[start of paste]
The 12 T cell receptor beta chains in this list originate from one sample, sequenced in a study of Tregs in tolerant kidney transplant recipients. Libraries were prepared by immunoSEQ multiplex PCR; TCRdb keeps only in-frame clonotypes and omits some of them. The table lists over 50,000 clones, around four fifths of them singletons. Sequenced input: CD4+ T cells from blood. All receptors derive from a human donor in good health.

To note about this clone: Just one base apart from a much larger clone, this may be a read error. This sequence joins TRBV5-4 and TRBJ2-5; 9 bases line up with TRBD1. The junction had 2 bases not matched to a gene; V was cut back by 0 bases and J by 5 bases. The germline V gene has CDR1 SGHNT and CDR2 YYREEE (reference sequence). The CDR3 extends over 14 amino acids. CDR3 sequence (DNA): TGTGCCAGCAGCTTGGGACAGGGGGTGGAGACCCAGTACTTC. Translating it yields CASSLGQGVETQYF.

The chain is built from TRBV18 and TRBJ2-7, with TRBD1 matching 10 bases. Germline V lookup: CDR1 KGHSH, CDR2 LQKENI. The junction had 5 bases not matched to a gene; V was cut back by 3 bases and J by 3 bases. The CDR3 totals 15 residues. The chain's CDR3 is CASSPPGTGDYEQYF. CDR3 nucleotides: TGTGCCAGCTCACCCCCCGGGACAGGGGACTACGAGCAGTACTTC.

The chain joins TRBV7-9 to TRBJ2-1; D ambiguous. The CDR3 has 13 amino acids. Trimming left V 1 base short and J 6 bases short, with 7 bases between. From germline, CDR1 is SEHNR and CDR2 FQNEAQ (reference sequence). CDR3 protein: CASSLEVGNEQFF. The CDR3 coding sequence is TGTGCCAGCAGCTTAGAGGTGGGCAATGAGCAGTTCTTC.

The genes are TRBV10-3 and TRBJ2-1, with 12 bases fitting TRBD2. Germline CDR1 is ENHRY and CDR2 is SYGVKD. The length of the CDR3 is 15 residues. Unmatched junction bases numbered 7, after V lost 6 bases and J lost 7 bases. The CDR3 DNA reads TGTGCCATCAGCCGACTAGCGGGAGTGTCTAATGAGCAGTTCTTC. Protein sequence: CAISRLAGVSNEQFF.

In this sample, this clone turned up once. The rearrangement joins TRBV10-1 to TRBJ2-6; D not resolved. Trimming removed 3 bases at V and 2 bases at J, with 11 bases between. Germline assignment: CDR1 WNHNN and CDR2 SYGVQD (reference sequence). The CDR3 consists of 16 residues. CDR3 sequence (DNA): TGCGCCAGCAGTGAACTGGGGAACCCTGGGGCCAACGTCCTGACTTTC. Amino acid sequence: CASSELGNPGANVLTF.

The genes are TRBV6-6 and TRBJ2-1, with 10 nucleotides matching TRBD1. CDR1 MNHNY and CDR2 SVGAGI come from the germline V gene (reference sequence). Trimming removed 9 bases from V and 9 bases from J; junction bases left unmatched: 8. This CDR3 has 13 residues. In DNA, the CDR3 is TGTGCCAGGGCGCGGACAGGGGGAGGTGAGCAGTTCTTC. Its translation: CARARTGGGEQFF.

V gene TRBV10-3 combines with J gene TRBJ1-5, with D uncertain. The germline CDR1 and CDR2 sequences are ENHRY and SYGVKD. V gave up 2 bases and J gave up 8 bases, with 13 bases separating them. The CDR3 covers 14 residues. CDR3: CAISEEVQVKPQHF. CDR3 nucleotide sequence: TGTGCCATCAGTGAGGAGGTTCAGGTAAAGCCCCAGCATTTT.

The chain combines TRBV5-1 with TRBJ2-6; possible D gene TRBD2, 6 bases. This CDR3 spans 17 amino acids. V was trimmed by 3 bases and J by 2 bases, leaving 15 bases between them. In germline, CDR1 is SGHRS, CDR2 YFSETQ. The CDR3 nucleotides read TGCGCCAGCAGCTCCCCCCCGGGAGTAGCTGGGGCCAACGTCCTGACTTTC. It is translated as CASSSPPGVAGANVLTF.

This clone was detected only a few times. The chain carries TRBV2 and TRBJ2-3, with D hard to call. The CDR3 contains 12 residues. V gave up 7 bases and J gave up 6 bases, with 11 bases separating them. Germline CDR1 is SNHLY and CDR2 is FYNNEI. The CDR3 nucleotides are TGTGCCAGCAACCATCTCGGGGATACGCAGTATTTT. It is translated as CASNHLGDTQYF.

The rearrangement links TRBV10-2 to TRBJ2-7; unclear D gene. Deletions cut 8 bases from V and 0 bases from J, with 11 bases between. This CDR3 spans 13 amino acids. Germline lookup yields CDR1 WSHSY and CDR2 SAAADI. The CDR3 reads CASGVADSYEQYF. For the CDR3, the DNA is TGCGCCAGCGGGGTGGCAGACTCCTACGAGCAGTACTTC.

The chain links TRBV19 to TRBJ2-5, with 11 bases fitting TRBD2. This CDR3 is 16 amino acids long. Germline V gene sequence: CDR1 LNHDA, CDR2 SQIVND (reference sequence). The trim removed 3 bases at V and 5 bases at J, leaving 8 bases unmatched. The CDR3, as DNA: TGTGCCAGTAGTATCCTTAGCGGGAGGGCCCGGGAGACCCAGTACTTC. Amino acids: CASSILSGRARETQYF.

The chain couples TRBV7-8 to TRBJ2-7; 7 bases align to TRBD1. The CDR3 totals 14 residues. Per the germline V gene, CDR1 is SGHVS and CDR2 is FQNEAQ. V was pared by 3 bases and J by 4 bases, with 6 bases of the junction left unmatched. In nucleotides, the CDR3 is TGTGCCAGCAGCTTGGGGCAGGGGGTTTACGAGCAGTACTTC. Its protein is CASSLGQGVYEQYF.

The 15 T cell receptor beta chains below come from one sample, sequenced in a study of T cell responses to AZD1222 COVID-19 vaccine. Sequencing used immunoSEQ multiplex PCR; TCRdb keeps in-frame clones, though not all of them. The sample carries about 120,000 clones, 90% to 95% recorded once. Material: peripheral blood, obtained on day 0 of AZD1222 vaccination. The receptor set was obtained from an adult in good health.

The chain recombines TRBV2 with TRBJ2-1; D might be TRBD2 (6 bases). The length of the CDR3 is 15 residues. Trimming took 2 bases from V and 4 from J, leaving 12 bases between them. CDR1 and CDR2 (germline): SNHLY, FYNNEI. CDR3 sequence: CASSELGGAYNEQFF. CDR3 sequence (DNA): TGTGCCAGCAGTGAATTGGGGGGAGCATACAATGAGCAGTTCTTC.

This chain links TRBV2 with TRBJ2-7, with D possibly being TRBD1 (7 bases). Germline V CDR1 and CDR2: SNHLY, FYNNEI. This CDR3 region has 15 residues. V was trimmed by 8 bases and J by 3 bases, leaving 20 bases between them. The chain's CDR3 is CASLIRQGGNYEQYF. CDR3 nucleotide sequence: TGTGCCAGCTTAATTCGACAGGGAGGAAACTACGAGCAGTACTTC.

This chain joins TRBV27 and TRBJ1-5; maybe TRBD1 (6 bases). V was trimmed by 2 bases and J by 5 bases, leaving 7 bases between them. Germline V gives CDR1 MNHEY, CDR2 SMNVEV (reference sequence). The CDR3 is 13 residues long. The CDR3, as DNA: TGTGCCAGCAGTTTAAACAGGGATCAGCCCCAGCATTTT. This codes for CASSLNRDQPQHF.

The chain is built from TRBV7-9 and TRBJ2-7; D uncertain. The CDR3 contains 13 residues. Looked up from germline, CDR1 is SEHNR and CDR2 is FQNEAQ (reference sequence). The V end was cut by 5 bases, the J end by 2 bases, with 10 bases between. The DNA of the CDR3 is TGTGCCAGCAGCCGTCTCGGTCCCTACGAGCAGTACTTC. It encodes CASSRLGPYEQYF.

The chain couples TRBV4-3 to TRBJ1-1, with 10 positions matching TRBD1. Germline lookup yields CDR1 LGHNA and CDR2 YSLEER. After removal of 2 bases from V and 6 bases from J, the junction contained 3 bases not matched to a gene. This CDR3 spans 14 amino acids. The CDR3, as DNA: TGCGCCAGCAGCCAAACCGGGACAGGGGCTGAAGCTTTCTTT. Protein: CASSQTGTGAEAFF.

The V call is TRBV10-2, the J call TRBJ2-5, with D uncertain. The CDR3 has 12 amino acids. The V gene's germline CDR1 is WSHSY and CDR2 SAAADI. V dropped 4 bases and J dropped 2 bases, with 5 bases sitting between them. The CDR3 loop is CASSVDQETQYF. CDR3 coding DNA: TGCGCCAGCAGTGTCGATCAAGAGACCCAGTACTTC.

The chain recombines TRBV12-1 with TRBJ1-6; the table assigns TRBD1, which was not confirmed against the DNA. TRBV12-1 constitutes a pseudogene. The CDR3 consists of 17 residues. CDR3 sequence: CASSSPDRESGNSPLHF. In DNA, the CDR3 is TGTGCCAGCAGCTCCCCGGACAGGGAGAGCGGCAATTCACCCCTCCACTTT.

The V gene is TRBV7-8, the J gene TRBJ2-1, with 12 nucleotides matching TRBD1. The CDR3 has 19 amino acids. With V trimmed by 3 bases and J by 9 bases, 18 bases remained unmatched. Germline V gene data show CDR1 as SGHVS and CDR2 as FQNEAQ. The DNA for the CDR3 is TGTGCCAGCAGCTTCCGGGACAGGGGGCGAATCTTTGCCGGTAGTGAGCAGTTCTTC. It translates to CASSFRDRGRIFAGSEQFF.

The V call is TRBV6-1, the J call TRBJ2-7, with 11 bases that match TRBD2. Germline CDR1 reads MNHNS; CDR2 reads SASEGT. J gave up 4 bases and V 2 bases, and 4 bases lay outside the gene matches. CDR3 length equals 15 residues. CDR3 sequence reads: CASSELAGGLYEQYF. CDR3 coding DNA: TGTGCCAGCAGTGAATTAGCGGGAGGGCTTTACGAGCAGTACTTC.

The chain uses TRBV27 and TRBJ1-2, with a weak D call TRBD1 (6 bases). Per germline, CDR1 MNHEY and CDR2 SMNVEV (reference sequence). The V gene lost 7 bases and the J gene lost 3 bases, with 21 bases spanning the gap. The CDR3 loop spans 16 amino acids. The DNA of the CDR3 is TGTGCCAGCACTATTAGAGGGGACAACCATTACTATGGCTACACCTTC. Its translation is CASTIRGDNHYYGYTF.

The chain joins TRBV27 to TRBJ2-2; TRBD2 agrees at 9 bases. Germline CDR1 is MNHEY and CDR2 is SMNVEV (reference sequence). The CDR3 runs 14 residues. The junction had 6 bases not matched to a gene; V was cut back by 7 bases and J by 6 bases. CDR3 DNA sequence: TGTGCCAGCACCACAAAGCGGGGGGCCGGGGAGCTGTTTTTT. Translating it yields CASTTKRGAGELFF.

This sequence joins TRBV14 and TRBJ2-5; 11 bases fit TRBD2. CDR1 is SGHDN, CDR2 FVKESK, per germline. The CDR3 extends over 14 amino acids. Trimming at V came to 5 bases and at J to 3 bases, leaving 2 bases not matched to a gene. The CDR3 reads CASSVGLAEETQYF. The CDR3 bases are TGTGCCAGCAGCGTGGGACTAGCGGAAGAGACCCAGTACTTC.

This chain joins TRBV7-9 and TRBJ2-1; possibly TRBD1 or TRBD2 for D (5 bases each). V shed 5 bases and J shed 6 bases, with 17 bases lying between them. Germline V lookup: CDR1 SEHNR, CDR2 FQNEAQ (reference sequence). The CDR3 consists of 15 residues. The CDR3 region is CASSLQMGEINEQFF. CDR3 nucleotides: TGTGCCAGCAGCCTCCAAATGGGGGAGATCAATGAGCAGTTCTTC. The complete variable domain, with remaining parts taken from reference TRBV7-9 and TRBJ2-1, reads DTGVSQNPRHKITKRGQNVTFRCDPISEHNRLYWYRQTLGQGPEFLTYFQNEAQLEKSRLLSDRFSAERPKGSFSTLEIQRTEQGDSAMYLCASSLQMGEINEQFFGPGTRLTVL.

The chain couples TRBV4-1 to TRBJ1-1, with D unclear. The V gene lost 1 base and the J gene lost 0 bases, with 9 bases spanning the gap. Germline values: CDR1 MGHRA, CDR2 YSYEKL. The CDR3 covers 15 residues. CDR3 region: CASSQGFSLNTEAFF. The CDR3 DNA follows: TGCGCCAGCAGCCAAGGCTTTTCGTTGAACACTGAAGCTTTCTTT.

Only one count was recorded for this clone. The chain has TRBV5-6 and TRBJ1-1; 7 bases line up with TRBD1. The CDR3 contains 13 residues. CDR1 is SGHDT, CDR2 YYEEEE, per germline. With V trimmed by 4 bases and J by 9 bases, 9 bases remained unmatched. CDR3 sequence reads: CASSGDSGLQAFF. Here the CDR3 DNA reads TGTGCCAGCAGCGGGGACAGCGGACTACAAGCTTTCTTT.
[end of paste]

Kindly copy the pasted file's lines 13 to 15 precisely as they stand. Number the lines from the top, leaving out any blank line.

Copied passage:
The chain couples TRBV7-8 to TRBJ2-7; 7 bases align to TRBD1. The CDR3 totals 14 residues. Per the germline V gene, CDR1 is SGHVS and CDR2 is FQNEAQ. V was pared by 3 bases and J by 4 bases, with 6 bases of the junction left unmatched. In nucleotides, the CDR3 is TGTGCCAGCAGCTTGGGGCAGGGGGTTTACGAGCAGTACTTC. Its protein is CASSLGQGVYEQYF.

The 15 T cell receptor beta chains below come from one sample, sequenced in a study of T cell responses to AZD1222 COVID-19 vaccine. Sequencing used immunoSEQ multiplex PCR; TCRdb keeps in-frame clones, though not all of them. The sample carries about 120,000 clones, 90% to 95% recorded once. Material: peripheral blood, obtained on day 0 of AZD1222 vaccination. The receptor set was obtained from an adult in good health.

The chain recombines TRBV2 with TRBJ2-1; D might be TRBD2 (6 bases). The length of the CDR3 is 15 residues. Trimming took 2 bases from V and 4 from J, leaving 12 bases between them. CDR1 and CDR2 (germline): SNHLY, FYNNEI. CDR3 sequence: CASSELGGAYNEQFF. CDR3 sequence (DNA): TGTGCCAGCAGTGAATTGGGGGGAGCATACAATGAGCAGTTCTTC.